- Presidential candidates rely on an elite group of fundraisers known as bundlers to help raise the big dollars needed to run a major campaign. Although there are limits on how much individuals can give to a campaign, bundlers tap their own personal and professional networks to raise tens of thousands — if not millions — of dollars.
And after a candidate wins, top bundlers traditionally have been rewarded for their hard work — often with choice ambassadorial appointments or special invitations to the White House. Access to those in power is much easier for these individuals than it is for the average American.
That’s why it’s so important to know just who is helping the candidate at the top of the ticket, and for the last 12 years, every major party nominee has publicly disclosed a list of his bundlers — until now.
Mitt Romney has refused all calls to release information about the identities of those in his army of bundlers. We know. We’ve asked, [Read the original letter sent to Romney's campaign]
On March 12, a coalition of good government groups and transparency advocates sent a formal request to Mitt Romney’s campaign asking that he release information about his bundlers to the public. We’ve received no response.
Barack Obama has been publicly disclosing information about his bundlers since the campaign began, and Romney disclosed his bundlers during his 2008 bid. But this time around, his network of fundraisers remains in the shadows. Romney has made public only the names of his bundlers who are federally registered lobbyists, which is all that’s required by law.
So now we’re asking you to add your voice to the call. Campaigns use bundlers to amplify their fundraising. You can help us amplify our message by signing the petition.
Note the alleged “coalition of good government groups and transparency advocates” that signed the letter to Mitt Romney includes the Campaign Finance Institute, Campaign Legal Center, Center for Responsive Politics, Common Cause, Democracy 21, League of Women Voters of the United States, Public Citizen, Sunlight Foundation, and U.S. PIRG.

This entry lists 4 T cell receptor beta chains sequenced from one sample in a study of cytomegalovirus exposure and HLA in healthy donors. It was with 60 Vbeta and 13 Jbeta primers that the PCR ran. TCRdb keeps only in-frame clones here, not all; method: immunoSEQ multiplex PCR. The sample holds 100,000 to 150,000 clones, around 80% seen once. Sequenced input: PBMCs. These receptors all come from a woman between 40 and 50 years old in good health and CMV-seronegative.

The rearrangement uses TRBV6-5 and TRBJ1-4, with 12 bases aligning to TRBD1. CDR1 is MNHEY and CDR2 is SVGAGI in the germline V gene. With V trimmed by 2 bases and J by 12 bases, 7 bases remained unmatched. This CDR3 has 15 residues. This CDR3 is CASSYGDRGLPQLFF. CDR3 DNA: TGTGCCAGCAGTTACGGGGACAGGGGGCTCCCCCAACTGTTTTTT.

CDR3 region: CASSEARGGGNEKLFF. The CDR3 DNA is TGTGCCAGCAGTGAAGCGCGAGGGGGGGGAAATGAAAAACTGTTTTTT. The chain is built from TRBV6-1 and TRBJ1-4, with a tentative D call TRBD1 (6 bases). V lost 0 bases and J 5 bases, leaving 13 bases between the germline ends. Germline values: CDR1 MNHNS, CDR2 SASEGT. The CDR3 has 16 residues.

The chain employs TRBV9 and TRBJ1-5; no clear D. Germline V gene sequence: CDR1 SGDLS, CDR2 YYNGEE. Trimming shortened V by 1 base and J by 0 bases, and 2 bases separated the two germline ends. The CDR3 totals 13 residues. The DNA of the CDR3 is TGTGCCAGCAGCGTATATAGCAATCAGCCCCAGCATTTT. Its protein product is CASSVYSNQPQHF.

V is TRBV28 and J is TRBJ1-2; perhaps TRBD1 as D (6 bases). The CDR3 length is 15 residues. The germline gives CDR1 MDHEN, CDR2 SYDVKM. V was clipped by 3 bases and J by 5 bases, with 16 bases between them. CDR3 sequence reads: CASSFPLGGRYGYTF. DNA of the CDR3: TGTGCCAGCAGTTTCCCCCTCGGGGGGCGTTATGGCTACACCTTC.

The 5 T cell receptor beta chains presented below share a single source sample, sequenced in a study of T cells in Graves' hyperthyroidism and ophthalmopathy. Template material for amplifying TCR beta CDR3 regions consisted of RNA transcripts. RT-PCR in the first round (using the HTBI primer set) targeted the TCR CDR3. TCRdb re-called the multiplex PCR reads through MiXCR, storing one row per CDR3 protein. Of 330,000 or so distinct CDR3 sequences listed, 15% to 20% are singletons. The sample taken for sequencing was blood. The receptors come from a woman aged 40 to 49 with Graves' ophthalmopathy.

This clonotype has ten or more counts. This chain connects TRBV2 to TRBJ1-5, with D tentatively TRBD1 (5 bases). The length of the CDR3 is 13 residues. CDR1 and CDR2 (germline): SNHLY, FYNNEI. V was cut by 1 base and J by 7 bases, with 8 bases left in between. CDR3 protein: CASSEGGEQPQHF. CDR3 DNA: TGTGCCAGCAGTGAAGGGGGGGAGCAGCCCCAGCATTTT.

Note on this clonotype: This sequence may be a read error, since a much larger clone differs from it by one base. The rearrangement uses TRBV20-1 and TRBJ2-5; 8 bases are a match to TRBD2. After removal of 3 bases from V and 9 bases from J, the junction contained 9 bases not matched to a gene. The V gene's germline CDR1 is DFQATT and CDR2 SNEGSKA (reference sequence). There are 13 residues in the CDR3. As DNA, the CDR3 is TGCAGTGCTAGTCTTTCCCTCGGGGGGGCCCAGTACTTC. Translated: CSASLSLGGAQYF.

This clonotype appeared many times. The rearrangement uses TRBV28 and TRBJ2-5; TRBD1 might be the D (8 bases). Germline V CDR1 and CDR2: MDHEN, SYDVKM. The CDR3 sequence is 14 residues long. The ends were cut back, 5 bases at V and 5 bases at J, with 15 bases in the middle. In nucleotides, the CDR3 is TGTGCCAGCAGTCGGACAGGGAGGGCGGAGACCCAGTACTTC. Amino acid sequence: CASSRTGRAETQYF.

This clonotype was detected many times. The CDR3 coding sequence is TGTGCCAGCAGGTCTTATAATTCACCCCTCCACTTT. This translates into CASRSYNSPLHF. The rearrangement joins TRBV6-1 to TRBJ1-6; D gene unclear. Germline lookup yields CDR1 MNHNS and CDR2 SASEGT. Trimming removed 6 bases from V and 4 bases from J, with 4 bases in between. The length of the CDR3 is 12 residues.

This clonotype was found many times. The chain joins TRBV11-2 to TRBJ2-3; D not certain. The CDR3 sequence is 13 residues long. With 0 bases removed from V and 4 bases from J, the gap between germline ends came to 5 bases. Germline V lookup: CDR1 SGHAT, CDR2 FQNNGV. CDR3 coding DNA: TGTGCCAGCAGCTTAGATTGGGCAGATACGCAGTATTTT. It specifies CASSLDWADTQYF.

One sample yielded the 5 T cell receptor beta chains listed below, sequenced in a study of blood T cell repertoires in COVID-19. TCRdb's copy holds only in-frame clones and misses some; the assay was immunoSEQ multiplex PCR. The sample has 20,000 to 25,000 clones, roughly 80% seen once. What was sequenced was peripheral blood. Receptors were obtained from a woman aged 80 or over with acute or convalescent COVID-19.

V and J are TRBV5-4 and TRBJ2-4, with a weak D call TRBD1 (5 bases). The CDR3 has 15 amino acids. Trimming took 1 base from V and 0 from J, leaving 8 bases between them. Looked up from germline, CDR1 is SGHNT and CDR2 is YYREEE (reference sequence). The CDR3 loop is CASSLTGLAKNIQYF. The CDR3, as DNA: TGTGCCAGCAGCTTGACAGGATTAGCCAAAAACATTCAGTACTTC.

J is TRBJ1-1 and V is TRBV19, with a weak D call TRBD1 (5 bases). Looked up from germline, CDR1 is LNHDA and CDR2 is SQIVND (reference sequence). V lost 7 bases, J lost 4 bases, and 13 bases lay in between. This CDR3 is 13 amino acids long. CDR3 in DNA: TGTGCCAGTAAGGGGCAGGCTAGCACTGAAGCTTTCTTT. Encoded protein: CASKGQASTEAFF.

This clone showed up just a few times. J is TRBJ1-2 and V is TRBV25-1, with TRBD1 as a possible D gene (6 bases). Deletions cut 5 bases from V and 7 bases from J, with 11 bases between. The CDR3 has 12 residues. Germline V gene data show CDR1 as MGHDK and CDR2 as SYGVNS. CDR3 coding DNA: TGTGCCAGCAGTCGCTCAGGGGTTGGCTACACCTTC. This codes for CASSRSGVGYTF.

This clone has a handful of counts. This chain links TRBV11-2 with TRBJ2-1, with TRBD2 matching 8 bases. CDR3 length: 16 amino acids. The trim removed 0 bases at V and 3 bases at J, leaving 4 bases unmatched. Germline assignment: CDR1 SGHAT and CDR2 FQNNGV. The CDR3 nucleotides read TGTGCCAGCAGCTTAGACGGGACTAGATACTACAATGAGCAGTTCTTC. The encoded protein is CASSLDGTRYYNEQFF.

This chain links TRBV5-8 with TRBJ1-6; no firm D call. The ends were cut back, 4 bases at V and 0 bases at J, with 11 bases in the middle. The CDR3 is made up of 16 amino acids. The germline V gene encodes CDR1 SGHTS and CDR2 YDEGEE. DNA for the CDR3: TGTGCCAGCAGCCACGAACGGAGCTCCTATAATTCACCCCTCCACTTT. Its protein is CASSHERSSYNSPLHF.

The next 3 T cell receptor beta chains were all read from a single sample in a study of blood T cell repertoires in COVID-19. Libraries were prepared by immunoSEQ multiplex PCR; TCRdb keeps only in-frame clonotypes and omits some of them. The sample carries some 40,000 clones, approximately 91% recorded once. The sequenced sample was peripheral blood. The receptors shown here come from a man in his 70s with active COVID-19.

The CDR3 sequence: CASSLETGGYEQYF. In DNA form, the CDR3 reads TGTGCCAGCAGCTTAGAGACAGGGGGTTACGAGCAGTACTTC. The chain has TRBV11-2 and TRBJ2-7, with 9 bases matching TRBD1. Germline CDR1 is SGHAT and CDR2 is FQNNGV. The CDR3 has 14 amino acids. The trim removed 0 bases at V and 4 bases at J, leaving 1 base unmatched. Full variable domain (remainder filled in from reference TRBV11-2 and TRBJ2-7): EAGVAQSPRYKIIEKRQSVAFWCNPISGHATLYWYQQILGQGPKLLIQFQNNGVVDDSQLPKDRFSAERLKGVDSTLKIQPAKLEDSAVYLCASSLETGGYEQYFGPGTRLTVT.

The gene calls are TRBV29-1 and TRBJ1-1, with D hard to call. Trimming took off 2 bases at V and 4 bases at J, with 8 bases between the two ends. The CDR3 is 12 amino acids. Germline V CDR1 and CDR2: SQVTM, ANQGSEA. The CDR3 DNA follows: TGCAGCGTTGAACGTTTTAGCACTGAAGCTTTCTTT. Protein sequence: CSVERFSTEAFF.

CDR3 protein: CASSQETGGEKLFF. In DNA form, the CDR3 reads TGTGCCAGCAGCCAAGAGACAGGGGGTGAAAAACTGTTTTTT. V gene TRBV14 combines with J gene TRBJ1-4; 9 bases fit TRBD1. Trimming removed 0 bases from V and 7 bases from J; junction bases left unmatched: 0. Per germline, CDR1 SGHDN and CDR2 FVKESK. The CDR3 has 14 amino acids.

OpenSecrets.org is part of the George Soros-funded Center for Responsive Politics — and there’s more.
In a November 2003 Open Society Institute statement on U.S. campaign reform, OSI openly admitted its self-appointed role in U.S. political campaigns:
- Since the Open Society Institute’s U.S. Programs began in 1996, one of the foundation’s central efforts has been to improve the functioning of U.S. democracy and, in particular, to promote an understanding of the influence of money on U.S. politics and to explore solutions that reduce this influence. OSI’s long-term goals have been to reduce the corrupting influence of very large donors to political parties and candidates, to increase public trust and participation, and to open the system so that candidates without access to financial resources can be heard by voters. …
Along with several other foundations, OSI supports organizations that helped develop the case for reform through research, public education, collection of campaign finance data, and testing of reform options at both the state and federal level. These organizations pursued a wide range of reform options, including restrictions on large donations such as those enacted in the Bipartisan Campaign Reform Act of 2002; public financing of campaigns such as the program now in effect in Arizona; free television time for candidates; fuller disclosure of contributions; and improvements to the presidential campaign system to deal with the problems caused by some candidates’ refusal to participate.
Among the organizations OSI has funded are Public Campaign, Common Cause Education Fund, Democracy 21, the Campaign Finance Institute, and the Brennan Center for Justice at New York University; a large number of state and regional organizations; and research groups such as the National Institute on Money in State Politics. Grants have also been awarded to academic researchers, constitutional scholarship, bipartisan roundtables, and other efforts.
As recently as November 2011, the Daily Caller reported that the Sunlight Foundation was receiving OSI funding, as was the Campaign Legal Center.
The KeyWiki file on organizations directly funded by George Soros and OSI lists the League of Women Voters, Public Citizen, and US PIRG, as well as the aforementioned organizations.
Can there be any doubt of the “who” behind this push for “transparency”? Perhaps Romney should make a deal with the Obama campaign: You show me yours (i.e. 2008 foreign campaign contributors AND college transcripts) and I’ll show you mine.